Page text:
16 Nadine’s Lesson Topic:Integers (To Align With What Rowena Was Doing)

17 De-Constructing the Ontario Curriculum Expectations Form (Sharing the Learning Goals) Overall Learning Expectation (Unit Goal) 1. Write down the Overall Learning Expectation (The Big Idea) for the Unit in the space below. ________________________________________________________ ______________________________________________________ ______________________________________________________ ______________________________________________________ ______________________________________________________ ______________________________________________________ ______________________________________________________ __________________________________________________ 2. Do you understand what the above Expectation (Learning Goal) means? (Diagnostic Assessment) Yes__________ NO_________ Sort Of___________

18 2. Rewrite the Expectation in your own words in the space provided below. ________________________________________________________ ______________________________________________________ ______________________________________________________ ______________________________________________________ ______________________________________________________ ______________________________________________________ ______________________________________________________ ____________________________________________________ Specific Learning Expectation 1. Write down the Ontario Curriculum Specific Expectation below in the space provided. Underline the key words in the Expectation. ________________________________________________________ ______________________________________________________ ______________________________________________________ ______________________________________________________ ______________________________________________________ ______________________________________________________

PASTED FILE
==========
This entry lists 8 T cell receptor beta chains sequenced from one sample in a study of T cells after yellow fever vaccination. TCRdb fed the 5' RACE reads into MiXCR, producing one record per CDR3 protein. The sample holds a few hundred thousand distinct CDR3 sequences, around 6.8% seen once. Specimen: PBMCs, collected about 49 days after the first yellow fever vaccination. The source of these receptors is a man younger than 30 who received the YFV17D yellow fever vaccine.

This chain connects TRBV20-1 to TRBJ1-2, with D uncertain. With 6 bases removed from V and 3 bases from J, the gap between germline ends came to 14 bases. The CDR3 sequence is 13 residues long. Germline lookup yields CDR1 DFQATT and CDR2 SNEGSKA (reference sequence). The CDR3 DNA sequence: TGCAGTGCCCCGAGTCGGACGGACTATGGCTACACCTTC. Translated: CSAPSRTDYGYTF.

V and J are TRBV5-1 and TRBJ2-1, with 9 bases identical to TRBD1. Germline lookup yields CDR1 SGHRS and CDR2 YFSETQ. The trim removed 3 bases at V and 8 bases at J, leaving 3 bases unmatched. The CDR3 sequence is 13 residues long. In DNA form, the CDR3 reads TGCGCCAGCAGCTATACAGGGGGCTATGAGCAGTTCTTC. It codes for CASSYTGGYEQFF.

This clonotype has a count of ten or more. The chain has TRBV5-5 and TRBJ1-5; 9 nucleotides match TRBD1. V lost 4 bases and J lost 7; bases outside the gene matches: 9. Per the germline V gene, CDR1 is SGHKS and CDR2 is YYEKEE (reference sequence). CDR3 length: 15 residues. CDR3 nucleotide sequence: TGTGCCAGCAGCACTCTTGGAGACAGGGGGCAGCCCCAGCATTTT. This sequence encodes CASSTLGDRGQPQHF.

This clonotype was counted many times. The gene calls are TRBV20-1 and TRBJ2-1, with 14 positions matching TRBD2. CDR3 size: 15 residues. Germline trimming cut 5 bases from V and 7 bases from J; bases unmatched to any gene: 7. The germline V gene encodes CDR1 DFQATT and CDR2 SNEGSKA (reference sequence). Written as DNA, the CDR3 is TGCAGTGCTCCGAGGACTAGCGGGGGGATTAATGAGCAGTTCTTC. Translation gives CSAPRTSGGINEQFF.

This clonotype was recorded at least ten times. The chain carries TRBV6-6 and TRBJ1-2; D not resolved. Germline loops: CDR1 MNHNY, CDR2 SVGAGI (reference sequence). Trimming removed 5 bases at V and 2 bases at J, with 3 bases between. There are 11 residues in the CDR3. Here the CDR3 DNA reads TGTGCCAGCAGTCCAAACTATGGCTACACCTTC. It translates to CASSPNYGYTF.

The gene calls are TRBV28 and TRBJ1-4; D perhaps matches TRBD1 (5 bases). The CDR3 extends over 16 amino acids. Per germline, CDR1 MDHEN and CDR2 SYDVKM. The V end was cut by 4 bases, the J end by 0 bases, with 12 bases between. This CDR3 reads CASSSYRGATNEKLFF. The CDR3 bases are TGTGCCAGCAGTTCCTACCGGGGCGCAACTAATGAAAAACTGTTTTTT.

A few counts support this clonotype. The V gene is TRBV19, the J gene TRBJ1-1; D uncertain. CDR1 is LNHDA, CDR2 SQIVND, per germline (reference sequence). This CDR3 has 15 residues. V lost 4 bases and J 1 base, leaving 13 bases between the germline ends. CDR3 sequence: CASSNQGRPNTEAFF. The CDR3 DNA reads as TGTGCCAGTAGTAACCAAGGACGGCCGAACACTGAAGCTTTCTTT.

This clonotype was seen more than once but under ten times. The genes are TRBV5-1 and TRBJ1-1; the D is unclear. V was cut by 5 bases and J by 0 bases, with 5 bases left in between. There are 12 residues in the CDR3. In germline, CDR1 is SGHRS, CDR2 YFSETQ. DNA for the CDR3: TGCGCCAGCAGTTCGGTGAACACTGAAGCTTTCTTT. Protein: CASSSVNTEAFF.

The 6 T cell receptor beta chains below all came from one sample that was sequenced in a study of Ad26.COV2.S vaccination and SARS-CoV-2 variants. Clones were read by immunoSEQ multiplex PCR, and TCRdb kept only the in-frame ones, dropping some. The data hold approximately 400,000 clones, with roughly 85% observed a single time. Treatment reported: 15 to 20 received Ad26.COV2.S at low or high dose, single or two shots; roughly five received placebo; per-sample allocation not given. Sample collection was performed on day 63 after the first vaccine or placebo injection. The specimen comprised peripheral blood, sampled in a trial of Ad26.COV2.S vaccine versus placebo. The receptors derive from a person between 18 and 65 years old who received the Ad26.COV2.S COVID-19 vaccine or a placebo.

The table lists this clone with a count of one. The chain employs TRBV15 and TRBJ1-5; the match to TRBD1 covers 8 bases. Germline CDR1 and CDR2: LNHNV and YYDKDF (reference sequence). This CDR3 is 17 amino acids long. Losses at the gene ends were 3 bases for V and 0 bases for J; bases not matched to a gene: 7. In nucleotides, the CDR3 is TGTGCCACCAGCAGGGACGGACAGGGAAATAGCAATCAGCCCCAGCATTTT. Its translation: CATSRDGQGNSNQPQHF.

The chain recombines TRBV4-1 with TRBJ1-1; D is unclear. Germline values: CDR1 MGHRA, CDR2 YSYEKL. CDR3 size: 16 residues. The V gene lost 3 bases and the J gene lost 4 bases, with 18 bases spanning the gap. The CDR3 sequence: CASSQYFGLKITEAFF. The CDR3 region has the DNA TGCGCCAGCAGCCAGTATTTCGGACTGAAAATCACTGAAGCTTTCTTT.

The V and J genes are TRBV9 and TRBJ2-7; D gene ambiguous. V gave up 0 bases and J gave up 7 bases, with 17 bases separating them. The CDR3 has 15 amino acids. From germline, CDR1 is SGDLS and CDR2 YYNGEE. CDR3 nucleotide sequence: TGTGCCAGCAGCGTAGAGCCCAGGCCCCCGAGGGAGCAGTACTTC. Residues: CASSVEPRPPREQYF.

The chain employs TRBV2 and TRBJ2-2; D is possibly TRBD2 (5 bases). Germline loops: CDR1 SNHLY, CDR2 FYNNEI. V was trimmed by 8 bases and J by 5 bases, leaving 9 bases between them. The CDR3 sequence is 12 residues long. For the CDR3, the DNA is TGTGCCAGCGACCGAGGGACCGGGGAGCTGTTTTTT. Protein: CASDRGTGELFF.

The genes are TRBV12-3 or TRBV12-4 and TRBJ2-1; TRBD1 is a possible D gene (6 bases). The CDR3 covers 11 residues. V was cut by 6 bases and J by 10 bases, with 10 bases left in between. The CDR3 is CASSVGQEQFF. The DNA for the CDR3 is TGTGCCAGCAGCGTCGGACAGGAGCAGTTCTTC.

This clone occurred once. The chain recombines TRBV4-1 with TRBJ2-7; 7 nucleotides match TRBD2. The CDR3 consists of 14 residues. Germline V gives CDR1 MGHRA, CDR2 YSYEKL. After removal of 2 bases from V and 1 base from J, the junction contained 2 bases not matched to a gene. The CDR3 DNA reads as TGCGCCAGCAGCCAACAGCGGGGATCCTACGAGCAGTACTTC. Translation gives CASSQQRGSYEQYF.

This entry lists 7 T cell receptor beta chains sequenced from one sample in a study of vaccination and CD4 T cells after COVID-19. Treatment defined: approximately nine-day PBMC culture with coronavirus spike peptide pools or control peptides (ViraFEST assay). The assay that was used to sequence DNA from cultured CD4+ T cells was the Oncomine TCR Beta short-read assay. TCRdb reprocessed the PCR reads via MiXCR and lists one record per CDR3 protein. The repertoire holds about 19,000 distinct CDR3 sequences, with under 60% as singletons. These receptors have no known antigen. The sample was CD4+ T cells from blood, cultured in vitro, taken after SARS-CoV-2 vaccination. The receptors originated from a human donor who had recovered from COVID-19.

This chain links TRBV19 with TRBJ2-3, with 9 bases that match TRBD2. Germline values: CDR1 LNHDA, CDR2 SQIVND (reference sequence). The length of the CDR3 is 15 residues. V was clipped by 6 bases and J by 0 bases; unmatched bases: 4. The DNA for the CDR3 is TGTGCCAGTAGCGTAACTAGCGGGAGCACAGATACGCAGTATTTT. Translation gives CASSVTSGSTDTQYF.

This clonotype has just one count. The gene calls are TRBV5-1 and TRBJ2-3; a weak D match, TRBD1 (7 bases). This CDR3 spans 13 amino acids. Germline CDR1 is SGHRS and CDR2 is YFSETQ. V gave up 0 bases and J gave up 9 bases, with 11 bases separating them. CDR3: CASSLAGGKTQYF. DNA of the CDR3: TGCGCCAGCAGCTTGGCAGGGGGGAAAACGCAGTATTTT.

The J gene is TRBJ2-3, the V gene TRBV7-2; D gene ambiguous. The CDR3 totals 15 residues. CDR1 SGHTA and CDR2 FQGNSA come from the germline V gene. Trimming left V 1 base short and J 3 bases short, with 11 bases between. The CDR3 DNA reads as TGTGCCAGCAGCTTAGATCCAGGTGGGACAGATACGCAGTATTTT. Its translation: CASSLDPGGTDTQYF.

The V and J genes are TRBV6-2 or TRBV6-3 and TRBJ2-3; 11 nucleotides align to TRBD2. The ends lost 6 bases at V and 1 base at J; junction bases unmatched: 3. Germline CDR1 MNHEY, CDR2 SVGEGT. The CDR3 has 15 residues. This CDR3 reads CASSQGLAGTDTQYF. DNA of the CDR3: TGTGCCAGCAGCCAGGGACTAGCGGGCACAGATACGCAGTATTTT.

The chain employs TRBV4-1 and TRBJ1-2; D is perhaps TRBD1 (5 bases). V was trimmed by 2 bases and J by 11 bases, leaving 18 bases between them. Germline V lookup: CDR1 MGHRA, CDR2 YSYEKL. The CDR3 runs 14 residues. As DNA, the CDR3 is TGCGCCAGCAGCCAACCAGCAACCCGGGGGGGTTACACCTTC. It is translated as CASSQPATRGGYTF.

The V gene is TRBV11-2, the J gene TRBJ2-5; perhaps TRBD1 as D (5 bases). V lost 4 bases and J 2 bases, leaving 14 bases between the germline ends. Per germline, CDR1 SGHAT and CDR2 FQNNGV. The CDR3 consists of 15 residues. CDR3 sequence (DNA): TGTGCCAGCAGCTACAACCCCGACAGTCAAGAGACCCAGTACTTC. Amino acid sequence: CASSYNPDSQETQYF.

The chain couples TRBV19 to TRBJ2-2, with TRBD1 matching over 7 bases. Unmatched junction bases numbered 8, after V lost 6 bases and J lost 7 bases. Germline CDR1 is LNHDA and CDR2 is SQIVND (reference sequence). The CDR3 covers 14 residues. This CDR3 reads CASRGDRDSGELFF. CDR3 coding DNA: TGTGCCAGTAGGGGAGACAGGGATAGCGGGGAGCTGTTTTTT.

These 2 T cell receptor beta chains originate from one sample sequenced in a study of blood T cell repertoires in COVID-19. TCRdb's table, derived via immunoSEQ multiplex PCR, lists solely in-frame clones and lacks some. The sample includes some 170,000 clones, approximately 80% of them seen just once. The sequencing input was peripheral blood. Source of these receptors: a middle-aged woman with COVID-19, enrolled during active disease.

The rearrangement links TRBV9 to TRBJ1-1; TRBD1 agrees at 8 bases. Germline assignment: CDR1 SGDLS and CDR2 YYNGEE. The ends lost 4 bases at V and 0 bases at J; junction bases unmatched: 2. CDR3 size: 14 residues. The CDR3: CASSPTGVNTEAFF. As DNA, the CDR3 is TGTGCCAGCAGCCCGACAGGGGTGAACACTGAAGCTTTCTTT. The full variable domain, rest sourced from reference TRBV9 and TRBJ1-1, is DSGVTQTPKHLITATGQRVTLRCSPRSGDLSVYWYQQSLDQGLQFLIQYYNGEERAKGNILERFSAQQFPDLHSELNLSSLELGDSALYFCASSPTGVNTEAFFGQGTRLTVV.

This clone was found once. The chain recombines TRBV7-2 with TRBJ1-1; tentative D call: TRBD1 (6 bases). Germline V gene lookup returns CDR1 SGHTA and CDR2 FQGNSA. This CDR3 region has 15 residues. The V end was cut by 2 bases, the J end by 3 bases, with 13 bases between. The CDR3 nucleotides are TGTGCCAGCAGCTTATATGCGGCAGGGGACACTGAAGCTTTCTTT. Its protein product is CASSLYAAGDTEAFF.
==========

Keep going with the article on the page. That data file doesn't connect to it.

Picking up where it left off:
19 2. Rewrite the Expectation in your own words in the space provided below. _______________________________________________________________ ____________________________________________________________ ____________________________________________________________ ____________________________________________________________ ____________________________________________________________ ____________________________________________________________ ___________________________________________________________ 3. Copy down the class’s version of the Expectation _______________________________________________________________ ____________________________________________________________ ____________________________________________________________ ____________________________________________________________ ____________________________________________________________ ____________________________________________________________ ___________________________________________________________ 4. Do you understand what the above Specific Expectation (Learning Goal) means? (Assessment) Yes__________ NO_________ Sort Of___________

20 5. What does the Learning Goal (The Specific Expectation) mean to you? How does it connect to your prior knowledge (schema) and experiences? ________________________________________ ______________________________________ ______________________________________ ______________________________________ ______________________________________ ______________________________________ ______________________________________ ______________________________________ ______________________________________ ______________________________________